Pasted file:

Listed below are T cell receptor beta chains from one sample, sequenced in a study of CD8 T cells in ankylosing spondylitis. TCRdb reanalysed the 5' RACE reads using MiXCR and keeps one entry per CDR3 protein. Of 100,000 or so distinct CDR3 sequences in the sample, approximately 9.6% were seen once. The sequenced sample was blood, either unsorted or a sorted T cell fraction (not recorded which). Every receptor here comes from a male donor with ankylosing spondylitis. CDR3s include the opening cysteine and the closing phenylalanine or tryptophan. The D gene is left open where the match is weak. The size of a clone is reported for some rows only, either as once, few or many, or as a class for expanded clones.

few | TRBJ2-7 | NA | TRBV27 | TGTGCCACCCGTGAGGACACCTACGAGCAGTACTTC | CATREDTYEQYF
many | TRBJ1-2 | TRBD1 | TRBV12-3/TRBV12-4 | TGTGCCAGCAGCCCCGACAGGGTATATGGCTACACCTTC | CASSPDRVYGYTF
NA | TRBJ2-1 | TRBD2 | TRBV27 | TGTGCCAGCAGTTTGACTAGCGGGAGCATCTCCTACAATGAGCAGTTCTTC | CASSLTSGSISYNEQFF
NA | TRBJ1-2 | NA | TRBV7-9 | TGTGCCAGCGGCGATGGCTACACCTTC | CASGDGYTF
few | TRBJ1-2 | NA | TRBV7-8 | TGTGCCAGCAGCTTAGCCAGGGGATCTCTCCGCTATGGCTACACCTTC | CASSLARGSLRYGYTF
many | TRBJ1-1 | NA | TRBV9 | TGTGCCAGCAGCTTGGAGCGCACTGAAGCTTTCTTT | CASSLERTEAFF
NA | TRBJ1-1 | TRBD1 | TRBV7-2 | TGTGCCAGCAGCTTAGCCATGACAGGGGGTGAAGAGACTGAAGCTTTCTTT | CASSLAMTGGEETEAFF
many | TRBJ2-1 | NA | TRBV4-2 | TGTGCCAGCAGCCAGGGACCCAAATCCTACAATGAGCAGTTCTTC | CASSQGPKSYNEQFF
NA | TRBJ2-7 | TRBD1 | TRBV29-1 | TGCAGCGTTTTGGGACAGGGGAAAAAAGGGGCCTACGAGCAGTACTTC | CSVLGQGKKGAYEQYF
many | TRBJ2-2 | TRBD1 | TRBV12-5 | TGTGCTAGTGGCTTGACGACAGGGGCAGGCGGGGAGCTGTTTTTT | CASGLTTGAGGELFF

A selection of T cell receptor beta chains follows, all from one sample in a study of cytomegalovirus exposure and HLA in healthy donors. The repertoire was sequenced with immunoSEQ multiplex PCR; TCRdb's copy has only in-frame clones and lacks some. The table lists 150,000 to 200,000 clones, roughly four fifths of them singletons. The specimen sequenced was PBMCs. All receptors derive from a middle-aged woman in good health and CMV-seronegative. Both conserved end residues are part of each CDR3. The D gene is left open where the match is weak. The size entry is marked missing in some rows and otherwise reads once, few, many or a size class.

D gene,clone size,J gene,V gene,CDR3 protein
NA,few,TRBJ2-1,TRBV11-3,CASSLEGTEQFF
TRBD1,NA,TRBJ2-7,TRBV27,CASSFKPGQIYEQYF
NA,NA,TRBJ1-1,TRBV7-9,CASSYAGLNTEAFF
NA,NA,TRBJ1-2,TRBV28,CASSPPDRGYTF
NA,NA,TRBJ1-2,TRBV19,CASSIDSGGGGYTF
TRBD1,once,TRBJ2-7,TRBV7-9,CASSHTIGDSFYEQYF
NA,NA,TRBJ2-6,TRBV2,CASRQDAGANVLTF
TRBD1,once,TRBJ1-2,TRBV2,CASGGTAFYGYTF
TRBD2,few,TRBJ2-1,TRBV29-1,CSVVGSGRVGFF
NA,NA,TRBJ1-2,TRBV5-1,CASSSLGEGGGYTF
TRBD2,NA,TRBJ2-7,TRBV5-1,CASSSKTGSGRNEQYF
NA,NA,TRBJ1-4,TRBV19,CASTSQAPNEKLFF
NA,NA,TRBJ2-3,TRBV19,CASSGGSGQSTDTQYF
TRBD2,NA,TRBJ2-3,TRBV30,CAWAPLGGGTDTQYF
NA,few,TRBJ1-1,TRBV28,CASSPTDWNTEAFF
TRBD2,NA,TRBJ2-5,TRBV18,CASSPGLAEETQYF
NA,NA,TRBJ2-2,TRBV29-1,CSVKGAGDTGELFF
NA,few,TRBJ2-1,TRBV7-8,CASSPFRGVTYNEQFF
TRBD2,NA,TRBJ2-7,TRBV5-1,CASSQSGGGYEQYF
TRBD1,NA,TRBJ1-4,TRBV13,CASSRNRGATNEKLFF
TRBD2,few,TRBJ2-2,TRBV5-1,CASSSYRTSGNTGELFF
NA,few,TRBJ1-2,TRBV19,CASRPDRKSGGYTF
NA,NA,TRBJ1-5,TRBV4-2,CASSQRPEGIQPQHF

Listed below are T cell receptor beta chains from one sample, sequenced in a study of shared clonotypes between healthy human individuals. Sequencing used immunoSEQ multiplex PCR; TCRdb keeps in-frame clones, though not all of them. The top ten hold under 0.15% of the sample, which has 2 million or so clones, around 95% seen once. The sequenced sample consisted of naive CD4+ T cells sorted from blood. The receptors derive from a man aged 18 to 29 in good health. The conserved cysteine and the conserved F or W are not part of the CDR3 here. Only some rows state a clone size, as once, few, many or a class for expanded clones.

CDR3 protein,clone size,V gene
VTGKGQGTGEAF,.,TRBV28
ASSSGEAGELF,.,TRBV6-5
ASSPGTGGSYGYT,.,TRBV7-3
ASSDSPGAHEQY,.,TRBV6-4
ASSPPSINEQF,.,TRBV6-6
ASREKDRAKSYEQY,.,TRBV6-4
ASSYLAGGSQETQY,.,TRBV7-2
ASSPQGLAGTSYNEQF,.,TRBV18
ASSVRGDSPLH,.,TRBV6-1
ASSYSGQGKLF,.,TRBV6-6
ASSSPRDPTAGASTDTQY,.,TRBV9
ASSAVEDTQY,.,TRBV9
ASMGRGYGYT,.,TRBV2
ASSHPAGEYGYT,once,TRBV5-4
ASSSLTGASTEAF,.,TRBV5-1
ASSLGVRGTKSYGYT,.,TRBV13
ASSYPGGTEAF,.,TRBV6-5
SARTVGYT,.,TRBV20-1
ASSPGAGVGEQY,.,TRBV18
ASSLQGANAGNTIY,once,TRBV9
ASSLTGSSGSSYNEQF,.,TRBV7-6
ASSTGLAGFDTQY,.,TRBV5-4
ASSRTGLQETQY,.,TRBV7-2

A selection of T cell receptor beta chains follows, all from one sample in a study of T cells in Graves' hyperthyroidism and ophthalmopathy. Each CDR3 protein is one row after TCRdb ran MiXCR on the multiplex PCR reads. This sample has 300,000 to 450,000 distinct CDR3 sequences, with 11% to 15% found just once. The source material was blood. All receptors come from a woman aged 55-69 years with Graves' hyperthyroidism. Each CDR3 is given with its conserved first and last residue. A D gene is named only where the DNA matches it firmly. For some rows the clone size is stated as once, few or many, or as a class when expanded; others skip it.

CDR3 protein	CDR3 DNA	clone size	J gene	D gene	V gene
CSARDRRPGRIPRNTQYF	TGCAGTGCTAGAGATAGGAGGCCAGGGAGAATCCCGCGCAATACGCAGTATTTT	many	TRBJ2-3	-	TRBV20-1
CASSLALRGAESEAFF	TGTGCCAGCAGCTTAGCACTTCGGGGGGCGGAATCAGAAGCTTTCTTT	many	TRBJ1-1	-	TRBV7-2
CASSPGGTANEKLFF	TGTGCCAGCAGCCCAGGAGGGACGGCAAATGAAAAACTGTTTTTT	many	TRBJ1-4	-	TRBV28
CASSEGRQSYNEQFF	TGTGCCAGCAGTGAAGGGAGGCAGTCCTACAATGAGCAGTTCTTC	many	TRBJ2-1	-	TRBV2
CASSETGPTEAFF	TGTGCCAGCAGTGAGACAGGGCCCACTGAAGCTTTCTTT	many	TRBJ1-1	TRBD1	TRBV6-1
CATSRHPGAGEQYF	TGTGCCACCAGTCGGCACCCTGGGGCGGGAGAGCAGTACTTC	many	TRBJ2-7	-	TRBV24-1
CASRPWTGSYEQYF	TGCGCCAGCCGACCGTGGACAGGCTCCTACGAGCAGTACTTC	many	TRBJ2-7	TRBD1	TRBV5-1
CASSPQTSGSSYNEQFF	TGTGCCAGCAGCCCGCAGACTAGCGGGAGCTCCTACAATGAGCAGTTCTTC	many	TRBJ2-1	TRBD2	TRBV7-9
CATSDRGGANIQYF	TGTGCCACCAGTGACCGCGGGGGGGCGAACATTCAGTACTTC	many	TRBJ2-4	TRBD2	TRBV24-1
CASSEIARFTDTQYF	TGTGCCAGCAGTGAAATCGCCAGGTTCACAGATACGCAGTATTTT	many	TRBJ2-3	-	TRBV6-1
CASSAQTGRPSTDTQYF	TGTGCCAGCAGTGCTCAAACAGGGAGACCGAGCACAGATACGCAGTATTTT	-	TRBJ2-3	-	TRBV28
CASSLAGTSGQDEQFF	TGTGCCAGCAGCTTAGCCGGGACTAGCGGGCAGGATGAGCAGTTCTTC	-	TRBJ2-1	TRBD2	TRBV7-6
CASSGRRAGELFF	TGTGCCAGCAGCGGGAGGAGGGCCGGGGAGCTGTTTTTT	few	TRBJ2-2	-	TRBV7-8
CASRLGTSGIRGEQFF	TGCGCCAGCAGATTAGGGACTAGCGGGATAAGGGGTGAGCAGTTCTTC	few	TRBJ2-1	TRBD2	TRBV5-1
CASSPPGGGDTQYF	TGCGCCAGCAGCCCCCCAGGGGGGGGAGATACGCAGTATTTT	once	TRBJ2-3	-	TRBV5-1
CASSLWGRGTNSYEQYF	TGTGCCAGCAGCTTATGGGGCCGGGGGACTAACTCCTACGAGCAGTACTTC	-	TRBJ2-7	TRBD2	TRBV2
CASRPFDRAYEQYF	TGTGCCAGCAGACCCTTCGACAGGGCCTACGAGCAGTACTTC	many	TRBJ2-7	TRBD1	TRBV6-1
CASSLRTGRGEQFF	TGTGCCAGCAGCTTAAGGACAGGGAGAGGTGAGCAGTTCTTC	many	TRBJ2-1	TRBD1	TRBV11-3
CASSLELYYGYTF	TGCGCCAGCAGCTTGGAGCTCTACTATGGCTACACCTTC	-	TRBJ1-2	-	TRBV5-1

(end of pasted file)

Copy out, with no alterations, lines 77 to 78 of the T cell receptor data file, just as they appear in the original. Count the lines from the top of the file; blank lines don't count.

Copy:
CASRLGTSGIRGEQFF	TGCGCCAGCAGATTAGGGACTAGCGGGATAAGGGGTGAGCAGTTCTTC	few	TRBJ2-1	TRBD2	TRBV5-1
CASSPPGGGDTQYF	TGCGCCAGCAGCCCCCCAGGGGGGGGAGATACGCAGTATTTT	once	TRBJ2-3	-	TRBV5-1